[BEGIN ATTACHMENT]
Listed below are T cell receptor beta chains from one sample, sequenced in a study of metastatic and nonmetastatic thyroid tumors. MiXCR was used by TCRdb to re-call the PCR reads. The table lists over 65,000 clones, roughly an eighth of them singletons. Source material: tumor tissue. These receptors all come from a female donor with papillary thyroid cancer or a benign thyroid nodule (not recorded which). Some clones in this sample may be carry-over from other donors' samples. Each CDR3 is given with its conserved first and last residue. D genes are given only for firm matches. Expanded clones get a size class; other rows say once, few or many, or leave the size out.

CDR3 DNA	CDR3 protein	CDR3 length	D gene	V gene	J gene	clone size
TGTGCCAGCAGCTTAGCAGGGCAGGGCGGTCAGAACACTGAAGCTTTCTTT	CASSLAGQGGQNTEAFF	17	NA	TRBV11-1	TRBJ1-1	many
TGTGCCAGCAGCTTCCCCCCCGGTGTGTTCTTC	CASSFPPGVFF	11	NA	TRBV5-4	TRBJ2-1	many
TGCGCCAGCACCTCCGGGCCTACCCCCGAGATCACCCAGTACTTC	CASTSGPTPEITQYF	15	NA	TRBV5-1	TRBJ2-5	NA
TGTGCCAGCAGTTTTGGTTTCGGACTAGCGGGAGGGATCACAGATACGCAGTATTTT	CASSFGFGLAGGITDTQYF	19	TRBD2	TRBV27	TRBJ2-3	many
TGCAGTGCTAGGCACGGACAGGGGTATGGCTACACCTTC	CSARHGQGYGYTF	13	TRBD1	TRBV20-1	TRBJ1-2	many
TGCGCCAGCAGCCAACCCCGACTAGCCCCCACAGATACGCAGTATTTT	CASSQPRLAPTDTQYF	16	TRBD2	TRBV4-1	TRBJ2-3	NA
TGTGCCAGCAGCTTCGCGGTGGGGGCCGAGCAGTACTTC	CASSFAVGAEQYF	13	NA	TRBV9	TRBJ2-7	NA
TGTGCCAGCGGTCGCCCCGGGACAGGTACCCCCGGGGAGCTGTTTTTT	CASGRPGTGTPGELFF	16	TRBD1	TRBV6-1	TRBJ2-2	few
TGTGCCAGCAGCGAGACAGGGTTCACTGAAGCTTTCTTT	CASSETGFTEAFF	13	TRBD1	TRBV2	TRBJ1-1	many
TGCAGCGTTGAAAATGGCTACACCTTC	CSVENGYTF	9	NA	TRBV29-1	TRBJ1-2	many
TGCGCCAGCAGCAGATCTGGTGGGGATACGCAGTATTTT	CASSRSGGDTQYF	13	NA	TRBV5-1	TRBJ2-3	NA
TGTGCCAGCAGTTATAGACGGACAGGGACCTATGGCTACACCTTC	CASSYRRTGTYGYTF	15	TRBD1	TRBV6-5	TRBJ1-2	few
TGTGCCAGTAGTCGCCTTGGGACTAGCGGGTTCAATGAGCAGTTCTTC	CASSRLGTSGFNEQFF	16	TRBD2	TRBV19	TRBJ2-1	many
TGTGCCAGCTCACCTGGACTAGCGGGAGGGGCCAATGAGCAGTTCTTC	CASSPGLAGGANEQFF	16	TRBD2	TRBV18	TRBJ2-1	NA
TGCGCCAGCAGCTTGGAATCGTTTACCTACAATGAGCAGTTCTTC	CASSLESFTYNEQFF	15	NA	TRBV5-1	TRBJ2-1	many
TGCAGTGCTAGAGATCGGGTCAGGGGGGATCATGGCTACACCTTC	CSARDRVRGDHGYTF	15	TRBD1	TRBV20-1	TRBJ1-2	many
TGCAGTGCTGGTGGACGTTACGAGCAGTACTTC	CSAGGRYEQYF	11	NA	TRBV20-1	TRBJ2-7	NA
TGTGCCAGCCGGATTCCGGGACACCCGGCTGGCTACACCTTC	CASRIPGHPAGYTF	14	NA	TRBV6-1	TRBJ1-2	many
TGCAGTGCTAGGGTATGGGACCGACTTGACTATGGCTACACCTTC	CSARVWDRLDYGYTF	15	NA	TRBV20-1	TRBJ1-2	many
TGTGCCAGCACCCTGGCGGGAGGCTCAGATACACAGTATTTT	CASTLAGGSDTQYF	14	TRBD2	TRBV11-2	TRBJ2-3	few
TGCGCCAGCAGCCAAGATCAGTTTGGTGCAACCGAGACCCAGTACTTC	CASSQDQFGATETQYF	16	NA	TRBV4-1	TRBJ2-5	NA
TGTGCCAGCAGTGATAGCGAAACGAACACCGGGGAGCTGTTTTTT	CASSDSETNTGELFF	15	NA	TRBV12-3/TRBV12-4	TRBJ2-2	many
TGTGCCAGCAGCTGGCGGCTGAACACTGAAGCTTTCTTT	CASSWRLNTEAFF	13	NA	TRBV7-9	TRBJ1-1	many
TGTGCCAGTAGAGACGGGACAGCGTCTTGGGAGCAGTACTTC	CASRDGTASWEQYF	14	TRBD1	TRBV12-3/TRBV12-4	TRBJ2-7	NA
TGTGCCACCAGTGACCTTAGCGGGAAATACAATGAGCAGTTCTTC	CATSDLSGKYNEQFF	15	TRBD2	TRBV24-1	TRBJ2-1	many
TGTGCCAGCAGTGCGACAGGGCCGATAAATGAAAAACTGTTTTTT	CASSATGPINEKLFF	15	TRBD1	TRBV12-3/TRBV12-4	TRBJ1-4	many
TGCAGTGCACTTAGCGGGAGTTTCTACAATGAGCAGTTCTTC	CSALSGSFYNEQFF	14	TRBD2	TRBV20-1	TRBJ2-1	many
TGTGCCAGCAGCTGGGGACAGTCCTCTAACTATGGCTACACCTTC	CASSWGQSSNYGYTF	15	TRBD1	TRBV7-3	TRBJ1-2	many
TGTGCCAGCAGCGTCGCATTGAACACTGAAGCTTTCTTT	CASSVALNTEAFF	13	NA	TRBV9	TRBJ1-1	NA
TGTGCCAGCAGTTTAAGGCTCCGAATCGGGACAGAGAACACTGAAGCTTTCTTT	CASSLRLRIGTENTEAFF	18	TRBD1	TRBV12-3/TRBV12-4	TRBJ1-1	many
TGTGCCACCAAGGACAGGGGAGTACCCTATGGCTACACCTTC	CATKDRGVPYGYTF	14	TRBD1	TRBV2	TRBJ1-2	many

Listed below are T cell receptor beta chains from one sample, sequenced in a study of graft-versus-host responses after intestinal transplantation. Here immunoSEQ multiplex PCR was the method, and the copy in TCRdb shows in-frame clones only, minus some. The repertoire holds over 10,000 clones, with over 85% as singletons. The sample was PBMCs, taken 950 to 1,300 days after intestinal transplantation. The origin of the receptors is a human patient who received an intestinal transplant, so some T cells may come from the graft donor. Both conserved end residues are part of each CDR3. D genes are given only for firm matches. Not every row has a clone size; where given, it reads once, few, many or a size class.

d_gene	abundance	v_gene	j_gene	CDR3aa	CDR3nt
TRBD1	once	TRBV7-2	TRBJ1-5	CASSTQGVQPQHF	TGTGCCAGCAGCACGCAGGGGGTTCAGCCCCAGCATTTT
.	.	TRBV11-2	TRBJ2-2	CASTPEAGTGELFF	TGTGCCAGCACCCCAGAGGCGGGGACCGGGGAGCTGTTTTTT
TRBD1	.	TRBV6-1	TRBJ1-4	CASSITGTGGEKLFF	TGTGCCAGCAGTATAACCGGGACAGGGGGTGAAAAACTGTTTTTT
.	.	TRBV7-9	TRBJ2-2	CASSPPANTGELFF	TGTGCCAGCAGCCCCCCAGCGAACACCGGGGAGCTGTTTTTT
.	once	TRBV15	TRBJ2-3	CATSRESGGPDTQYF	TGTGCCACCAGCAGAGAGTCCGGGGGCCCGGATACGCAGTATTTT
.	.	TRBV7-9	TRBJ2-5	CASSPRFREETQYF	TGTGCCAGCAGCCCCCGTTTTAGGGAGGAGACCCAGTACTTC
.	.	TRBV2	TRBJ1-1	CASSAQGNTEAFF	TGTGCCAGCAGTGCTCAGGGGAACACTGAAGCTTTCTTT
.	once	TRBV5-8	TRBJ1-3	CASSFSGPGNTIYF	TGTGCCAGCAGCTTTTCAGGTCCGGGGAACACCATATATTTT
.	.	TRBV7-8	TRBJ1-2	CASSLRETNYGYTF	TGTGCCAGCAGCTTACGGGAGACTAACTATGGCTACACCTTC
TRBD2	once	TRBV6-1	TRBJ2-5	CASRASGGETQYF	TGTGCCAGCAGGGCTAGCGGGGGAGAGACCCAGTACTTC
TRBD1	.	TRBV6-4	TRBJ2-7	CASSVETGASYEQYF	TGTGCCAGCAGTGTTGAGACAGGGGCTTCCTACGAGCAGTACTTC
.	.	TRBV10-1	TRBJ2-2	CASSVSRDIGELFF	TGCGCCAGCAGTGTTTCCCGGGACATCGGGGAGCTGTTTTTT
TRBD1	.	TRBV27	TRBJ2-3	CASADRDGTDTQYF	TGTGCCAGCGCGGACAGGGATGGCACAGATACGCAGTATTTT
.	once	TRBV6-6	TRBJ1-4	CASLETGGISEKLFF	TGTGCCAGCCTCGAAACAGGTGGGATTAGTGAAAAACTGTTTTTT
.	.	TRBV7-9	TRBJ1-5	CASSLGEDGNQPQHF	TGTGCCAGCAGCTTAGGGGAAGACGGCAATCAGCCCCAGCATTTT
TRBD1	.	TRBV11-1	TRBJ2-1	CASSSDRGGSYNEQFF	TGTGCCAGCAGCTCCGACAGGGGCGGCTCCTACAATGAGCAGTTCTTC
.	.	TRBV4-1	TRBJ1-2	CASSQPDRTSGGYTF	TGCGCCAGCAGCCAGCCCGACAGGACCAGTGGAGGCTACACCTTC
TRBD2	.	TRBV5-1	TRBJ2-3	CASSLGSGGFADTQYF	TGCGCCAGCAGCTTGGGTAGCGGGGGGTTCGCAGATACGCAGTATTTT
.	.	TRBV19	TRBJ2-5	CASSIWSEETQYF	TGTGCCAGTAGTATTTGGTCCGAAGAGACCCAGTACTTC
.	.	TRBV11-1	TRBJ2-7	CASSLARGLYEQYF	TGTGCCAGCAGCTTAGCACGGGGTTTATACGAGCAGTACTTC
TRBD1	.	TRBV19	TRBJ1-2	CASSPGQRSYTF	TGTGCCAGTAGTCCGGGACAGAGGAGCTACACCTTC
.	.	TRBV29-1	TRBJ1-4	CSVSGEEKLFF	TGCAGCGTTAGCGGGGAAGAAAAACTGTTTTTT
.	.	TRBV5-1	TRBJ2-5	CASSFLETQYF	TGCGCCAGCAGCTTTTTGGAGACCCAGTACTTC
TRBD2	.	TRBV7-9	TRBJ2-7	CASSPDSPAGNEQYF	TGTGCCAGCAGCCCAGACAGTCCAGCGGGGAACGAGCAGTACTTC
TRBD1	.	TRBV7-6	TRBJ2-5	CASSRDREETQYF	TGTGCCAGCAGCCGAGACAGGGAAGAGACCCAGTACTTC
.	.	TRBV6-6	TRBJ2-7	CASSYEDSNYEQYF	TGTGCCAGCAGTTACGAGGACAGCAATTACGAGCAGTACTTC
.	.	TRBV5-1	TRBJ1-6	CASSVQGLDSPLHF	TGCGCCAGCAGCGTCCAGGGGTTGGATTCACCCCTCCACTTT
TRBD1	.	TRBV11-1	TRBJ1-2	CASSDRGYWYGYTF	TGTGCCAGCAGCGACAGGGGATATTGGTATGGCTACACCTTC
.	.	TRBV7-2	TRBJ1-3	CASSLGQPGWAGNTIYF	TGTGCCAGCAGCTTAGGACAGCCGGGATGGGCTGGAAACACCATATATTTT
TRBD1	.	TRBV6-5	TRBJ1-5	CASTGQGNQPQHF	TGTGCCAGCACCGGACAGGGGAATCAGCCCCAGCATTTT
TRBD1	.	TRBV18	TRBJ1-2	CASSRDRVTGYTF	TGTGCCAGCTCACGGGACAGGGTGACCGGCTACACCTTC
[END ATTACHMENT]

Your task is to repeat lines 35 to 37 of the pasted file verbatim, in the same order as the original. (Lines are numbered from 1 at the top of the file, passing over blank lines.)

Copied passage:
d_gene	abundance	v_gene	j_gene	CDR3aa	CDR3nt
TRBD1	once	TRBV7-2	TRBJ1-5	CASSTQGVQPQHF	TGTGCCAGCAGCACGCAGGGGGTTCAGCCCCAGCATTTT
.	.	TRBV11-2	TRBJ2-2	CASTPEAGTGELFF	TGTGCCAGCACCCCAGAGGCGGGGACCGGGGAGCTGTTTTTT